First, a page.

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From Lodhsar, Nagaur. Video is sent by Banne Singh from village. The schools are naturally closed due to the lockdown, the birds have all their personal space now. The snow-clad peaks were a sight to behold as pollution levels dipped remarkably across the two states.

For the first time here in Rushikulya history turtles came in the day time for laying their eggs thanks to Lockdown21 normally they come during the night time. It was the first time in the history of Rushikulya that the turtles came during the day time for laying their eggs all due to humans remaining confined to their homes.The past few weeks have been tough for many - but a survey has found that during lockdown, more and more people have been turning to nature to boost their mental health and wellbeing.

If you ever read Enid Blyton when you were young, you might remember the frequency with which her adventurous young characters would be sent away to the seaside or the country whenever they were struck down with the flu or the sniffles.

This kind of post-illness recovery trip became particularly popular during the Victorian era, especially amongst the well-to-do, and reflects a trend going back centuries among philosophers and doctors alike promoting the restorative benefits of nature. In recent years, scientists and psychologists have become interested, too. Individuals should prioritise getting themselves and their children out in nature, while still maintaining the appropriate level of social distancing, as they would other essential things.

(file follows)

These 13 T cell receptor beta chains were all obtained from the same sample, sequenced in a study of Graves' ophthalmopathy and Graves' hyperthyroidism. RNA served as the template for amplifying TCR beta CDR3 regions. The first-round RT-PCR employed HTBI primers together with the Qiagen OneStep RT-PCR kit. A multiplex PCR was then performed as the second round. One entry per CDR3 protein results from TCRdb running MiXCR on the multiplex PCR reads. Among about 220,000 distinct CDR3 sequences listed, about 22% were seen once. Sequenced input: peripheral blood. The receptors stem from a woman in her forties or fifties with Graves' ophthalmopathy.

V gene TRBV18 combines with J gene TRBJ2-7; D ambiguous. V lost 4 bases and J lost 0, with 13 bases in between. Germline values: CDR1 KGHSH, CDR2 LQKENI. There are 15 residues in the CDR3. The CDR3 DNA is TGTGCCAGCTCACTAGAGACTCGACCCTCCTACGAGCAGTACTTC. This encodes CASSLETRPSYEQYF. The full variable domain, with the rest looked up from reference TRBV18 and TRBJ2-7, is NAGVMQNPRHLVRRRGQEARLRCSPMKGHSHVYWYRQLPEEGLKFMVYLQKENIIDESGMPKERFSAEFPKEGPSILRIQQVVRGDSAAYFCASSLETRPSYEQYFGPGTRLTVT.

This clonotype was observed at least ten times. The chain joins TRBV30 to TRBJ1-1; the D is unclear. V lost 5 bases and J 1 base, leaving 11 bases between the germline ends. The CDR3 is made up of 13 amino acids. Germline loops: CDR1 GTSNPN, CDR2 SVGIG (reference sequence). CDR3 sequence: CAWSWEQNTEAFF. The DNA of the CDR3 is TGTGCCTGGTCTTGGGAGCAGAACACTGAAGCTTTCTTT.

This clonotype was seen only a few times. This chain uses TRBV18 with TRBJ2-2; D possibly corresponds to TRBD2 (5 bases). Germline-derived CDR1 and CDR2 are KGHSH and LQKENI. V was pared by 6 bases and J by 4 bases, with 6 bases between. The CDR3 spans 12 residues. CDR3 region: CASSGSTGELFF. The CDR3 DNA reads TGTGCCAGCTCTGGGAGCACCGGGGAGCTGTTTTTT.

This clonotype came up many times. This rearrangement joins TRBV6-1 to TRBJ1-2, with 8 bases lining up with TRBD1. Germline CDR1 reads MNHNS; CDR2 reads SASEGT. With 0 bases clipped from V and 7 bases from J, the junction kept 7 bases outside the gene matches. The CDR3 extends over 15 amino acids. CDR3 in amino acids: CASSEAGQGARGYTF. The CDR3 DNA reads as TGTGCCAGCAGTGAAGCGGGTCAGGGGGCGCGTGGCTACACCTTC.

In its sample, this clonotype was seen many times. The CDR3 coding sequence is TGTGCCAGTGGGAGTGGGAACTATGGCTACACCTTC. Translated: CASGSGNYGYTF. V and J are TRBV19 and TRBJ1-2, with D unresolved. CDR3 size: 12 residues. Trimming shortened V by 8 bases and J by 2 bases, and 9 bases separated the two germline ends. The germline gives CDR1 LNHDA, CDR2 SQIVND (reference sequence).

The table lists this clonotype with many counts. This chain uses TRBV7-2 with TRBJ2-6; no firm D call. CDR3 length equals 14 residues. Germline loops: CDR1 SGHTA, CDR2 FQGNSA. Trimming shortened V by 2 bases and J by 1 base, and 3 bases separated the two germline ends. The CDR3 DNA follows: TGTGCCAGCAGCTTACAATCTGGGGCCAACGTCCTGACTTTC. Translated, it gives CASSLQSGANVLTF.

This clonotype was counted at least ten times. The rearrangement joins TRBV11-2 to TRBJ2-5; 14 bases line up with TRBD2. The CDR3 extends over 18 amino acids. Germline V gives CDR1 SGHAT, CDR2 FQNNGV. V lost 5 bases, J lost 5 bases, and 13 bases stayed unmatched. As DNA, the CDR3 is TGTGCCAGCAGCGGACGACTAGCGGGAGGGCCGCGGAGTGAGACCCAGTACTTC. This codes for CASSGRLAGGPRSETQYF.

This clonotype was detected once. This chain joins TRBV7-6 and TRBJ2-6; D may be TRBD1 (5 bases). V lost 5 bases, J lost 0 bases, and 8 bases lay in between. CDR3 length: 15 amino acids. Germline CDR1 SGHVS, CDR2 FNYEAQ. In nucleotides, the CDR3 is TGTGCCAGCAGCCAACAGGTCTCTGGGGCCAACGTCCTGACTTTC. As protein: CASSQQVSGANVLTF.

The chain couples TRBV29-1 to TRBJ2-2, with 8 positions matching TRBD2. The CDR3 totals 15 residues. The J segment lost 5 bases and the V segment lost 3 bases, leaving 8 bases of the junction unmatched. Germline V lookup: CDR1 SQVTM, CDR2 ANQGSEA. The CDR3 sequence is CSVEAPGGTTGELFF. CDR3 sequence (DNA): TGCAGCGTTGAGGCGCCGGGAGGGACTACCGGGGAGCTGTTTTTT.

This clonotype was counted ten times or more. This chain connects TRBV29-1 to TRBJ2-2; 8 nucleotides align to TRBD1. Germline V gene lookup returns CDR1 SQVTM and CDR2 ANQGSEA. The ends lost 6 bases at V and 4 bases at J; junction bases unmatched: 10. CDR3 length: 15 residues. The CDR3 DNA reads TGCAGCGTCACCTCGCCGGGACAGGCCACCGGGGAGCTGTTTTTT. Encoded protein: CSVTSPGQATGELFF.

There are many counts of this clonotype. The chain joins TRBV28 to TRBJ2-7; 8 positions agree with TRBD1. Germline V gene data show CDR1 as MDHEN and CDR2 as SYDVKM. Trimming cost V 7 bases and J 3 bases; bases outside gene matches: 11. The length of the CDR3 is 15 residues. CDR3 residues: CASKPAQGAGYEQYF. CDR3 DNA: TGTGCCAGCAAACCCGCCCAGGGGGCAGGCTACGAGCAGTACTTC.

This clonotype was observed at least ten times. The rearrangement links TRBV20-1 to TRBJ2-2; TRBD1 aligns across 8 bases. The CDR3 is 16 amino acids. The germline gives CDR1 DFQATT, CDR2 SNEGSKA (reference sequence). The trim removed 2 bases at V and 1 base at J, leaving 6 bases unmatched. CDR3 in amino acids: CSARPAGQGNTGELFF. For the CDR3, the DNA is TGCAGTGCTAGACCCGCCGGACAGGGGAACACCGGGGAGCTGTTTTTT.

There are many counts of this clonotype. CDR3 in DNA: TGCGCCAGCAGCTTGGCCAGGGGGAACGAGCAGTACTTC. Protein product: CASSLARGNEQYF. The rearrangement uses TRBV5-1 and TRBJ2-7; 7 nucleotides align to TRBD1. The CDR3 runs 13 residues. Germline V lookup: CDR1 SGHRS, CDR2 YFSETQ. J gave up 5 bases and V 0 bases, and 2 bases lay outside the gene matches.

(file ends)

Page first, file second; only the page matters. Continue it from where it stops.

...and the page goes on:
Some, of course, are lucky enough to live near large parks or open countryside, and could take their daily exercise there - but even those without that easy access have been bird-spotting, potting plants, and discovering what green space there is in their local area. Louise Baker and her family moved into their new-build home in Drakelow in South Derbyshire, near Burton-on-Trent, at the end of last year.

In the past, she has turned to nature to help her deal with mental health issues including anxiety; she now blogs about her experience and has worked with the Wildlife Trust too. During lockdown, she and her family have used gardening as a way to stay happy and healthy - as well as making home schooling a little more fun.

Friends of Mine: “Appreciating Nature”

And we know people who live in flats who've been doing the same on their balconies, or window sills. You don't need acres of land to get the benefit. She said some of her anxiety has to do with controlling her immediate environment, but she finds being out in the natural world soothing. The mental health charity Mind also advises interacting with nature as a way to boost mental health, citing benefits including:.

Senior psychology lecturer at the University of Birmingham, Ali Mazaheri, is among those researching why this might be. He told me there are various theories as to why this might be.